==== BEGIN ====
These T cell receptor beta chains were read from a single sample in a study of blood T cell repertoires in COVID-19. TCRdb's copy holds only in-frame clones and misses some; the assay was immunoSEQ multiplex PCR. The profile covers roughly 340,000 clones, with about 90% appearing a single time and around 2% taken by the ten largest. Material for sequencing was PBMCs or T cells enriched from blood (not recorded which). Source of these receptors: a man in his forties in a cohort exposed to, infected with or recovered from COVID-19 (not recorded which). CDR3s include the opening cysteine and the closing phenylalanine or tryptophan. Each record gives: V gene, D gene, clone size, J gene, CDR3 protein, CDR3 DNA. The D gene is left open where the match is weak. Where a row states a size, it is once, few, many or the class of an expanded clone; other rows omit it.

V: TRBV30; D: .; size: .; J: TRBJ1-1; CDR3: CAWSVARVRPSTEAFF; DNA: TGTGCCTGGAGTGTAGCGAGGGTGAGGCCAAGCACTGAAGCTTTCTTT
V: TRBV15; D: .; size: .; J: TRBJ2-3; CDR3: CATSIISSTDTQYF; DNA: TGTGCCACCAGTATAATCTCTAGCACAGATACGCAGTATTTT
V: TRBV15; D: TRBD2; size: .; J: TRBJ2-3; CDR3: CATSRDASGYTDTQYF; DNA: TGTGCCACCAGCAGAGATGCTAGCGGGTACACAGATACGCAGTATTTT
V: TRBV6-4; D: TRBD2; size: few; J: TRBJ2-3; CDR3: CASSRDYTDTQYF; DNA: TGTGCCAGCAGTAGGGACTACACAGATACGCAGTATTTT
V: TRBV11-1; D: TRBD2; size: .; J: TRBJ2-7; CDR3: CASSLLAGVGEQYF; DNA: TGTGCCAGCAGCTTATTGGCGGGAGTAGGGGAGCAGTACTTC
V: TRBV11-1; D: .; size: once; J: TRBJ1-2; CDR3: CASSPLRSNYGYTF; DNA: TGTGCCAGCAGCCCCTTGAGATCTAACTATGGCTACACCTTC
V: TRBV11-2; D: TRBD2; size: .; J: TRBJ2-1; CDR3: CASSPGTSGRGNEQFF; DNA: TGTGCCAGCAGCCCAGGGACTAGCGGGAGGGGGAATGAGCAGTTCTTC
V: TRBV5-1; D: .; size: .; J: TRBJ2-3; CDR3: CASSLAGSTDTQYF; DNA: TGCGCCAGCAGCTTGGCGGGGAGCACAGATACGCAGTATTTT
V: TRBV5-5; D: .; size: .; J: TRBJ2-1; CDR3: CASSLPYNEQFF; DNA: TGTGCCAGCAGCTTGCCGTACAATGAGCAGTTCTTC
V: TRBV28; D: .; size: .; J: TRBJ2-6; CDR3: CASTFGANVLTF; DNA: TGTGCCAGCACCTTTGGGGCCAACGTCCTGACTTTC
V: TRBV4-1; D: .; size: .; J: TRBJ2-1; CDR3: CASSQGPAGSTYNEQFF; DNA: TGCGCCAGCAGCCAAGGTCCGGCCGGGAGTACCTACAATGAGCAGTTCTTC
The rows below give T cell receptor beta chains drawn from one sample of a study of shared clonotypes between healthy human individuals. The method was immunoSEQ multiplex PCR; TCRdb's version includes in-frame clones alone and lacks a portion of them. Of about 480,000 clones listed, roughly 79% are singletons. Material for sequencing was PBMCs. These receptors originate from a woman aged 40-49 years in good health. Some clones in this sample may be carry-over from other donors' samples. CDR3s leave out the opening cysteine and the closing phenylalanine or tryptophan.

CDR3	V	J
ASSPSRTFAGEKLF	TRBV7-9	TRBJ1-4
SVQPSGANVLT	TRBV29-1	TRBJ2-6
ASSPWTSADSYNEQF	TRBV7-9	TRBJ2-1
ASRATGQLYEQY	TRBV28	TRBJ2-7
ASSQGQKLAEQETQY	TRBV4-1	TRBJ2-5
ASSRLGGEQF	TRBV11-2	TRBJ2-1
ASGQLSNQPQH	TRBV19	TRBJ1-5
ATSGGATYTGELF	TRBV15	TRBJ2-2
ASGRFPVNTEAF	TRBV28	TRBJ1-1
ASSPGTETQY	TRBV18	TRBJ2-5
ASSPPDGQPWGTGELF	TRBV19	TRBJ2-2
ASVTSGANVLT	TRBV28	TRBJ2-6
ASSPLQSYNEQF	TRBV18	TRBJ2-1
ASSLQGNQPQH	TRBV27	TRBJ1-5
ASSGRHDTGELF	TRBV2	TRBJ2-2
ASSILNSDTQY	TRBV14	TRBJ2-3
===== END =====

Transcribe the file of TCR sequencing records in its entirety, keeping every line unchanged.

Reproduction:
These T cell receptor beta chains were read from a single sample in a study of blood T cell repertoires in COVID-19. TCRdb's copy holds only in-frame clones and misses some; the assay was immunoSEQ multiplex PCR. The profile covers roughly 340,000 clones, with about 90% appearing a single time and around 2% taken by the ten largest. Material for sequencing was PBMCs or T cells enriched from blood (not recorded which). Source of these receptors: a man in his forties in a cohort exposed to, infected with or recovered from COVID-19 (not recorded which). CDR3s include the opening cysteine and the closing phenylalanine or tryptophan. Each record gives: V gene, D gene, clone size, J gene, CDR3 protein, CDR3 DNA. The D gene is left open where the match is weak. Where a row states a size, it is once, few, many or the class of an expanded clone; other rows omit it.

V: TRBV30; D: .; size: .; J: TRBJ1-1; CDR3: CAWSVARVRPSTEAFF; DNA: TGTGCCTGGAGTGTAGCGAGGGTGAGGCCAAGCACTGAAGCTTTCTTT
V: TRBV15; D: .; size: .; J: TRBJ2-3; CDR3: CATSIISSTDTQYF; DNA: TGTGCCACCAGTATAATCTCTAGCACAGATACGCAGTATTTT
V: TRBV15; D: TRBD2; size: .; J: TRBJ2-3; CDR3: CATSRDASGYTDTQYF; DNA: TGTGCCACCAGCAGAGATGCTAGCGGGTACACAGATACGCAGTATTTT
V: TRBV6-4; D: TRBD2; size: few; J: TRBJ2-3; CDR3: CASSRDYTDTQYF; DNA: TGTGCCAGCAGTAGGGACTACACAGATACGCAGTATTTT
V: TRBV11-1; D: TRBD2; size: .; J: TRBJ2-7; CDR3: CASSLLAGVGEQYF; DNA: TGTGCCAGCAGCTTATTGGCGGGAGTAGGGGAGCAGTACTTC
V: TRBV11-1; D: .; size: once; J: TRBJ1-2; CDR3: CASSPLRSNYGYTF; DNA: TGTGCCAGCAGCCCCTTGAGATCTAACTATGGCTACACCTTC
V: TRBV11-2; D: TRBD2; size: .; J: TRBJ2-1; CDR3: CASSPGTSGRGNEQFF; DNA: TGTGCCAGCAGCCCAGGGACTAGCGGGAGGGGGAATGAGCAGTTCTTC
V: TRBV5-1; D: .; size: .; J: TRBJ2-3; CDR3: CASSLAGSTDTQYF; DNA: TGCGCCAGCAGCTTGGCGGGGAGCACAGATACGCAGTATTTT
V: TRBV5-5; D: .; size: .; J: TRBJ2-1; CDR3: CASSLPYNEQFF; DNA: TGTGCCAGCAGCTTGCCGTACAATGAGCAGTTCTTC
V: TRBV28; D: .; size: .; J: TRBJ2-6; CDR3: CASTFGANVLTF; DNA: TGTGCCAGCACCTTTGGGGCCAACGTCCTGACTTTC
V: TRBV4-1; D: .; size: .; J: TRBJ2-1; CDR3: CASSQGPAGSTYNEQFF; DNA: TGCGCCAGCAGCCAAGGTCCGGCCGGGAGTACCTACAATGAGCAGTTCTTC
The rows below give T cell receptor beta chains drawn from one sample of a study of shared clonotypes between healthy human individuals. The method was immunoSEQ multiplex PCR; TCRdb's version includes in-frame clones alone and lacks a portion of them. Of about 480,000 clones listed, roughly 79% are singletons. Material for sequencing was PBMCs. These receptors originate from a woman aged 40-49 years in good health. Some clones in this sample may be carry-over from other donors' samples. CDR3s leave out the opening cysteine and the closing phenylalanine or tryptophan.

CDR3	V	J
ASSPSRTFAGEKLF	TRBV7-9	TRBJ1-4
SVQPSGANVLT	TRBV29-1	TRBJ2-6
ASSPWTSADSYNEQF	TRBV7-9	TRBJ2-1
ASRATGQLYEQY	TRBV28	TRBJ2-7
ASSQGQKLAEQETQY	TRBV4-1	TRBJ2-5
ASSRLGGEQF	TRBV11-2	TRBJ2-1
ASGQLSNQPQH	TRBV19	TRBJ1-5
ATSGGATYTGELF	TRBV15	TRBJ2-2
ASGRFPVNTEAF	TRBV28	TRBJ1-1
ASSPGTETQY	TRBV18	TRBJ2-5
ASSPPDGQPWGTGELF	TRBV19	TRBJ2-2
ASVTSGANVLT	TRBV28	TRBJ2-6
ASSPLQSYNEQF	TRBV18	TRBJ2-1
ASSLQGNQPQH	TRBV27	TRBJ1-5
ASSGRHDTGELF	TRBV2	TRBJ2-2
ASSILNSDTQY	TRBV14	TRBJ2-3